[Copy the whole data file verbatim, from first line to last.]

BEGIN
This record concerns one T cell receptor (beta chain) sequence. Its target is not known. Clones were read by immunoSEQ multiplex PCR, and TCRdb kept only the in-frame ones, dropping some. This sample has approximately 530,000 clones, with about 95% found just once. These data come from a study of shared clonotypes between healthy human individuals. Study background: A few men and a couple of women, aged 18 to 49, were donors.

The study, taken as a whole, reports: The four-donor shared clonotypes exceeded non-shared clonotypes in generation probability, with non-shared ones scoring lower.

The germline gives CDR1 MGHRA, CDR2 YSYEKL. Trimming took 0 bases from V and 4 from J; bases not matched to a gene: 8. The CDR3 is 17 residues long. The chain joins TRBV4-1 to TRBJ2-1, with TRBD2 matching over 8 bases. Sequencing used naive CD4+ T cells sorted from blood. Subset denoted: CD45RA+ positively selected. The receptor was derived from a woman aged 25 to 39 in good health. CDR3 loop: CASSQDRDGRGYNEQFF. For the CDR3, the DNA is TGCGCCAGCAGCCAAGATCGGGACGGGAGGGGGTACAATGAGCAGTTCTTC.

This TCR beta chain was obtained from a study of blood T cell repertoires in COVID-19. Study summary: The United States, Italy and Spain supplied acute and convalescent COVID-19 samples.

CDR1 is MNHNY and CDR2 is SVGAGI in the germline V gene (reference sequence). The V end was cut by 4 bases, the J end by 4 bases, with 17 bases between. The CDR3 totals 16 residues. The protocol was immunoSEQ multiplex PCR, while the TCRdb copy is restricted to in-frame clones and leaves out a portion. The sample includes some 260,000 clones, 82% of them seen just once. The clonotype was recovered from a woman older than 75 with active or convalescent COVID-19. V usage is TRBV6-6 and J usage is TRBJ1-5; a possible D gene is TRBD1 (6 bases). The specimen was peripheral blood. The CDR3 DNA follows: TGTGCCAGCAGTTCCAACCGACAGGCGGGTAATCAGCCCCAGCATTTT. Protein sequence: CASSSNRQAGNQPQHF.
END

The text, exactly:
This record concerns one T cell receptor (beta chain) sequence. Its target is not known. Clones were read by immunoSEQ multiplex PCR, and TCRdb kept only the in-frame ones, dropping some. This sample has approximately 530,000 clones, with about 95% found just once. These data come from a study of shared clonotypes between healthy human individuals. Study background: A few men and a couple of women, aged 18 to 49, were donors.

The study, taken as a whole, reports: The four-donor shared clonotypes exceeded non-shared clonotypes in generation probability, with non-shared ones scoring lower.

The germline gives CDR1 MGHRA, CDR2 YSYEKL. Trimming took 0 bases from V and 4 from J; bases not matched to a gene: 8. The CDR3 is 17 residues long. The chain joins TRBV4-1 to TRBJ2-1, with TRBD2 matching over 8 bases. Sequencing used naive CD4+ T cells sorted from blood. Subset denoted: CD45RA+ positively selected. The receptor was derived from a woman aged 25 to 39 in good health. CDR3 loop: CASSQDRDGRGYNEQFF. For the CDR3, the DNA is TGCGCCAGCAGCCAAGATCGGGACGGGAGGGGGTACAATGAGCAGTTCTTC.

This TCR beta chain was obtained from a study of blood T cell repertoires in COVID-19. Study summary: The United States, Italy and Spain supplied acute and convalescent COVID-19 samples.

CDR1 is MNHNY and CDR2 is SVGAGI in the germline V gene (reference sequence). The V end was cut by 4 bases, the J end by 4 bases, with 17 bases between. The CDR3 totals 16 residues. The protocol was immunoSEQ multiplex PCR, while the TCRdb copy is restricted to in-frame clones and leaves out a portion. The sample includes some 260,000 clones, 82% of them seen just once. The clonotype was recovered from a woman older than 75 with active or convalescent COVID-19. V usage is TRBV6-6 and J usage is TRBJ1-5; a possible D gene is TRBD1 (6 bases). The specimen was peripheral blood. The CDR3 DNA follows: TGTGCCAGCAGTTCCAACCGACAGGCGGGTAATCAGCCCCAGCATTTT. Protein sequence: CASSSNRQAGNQPQHF.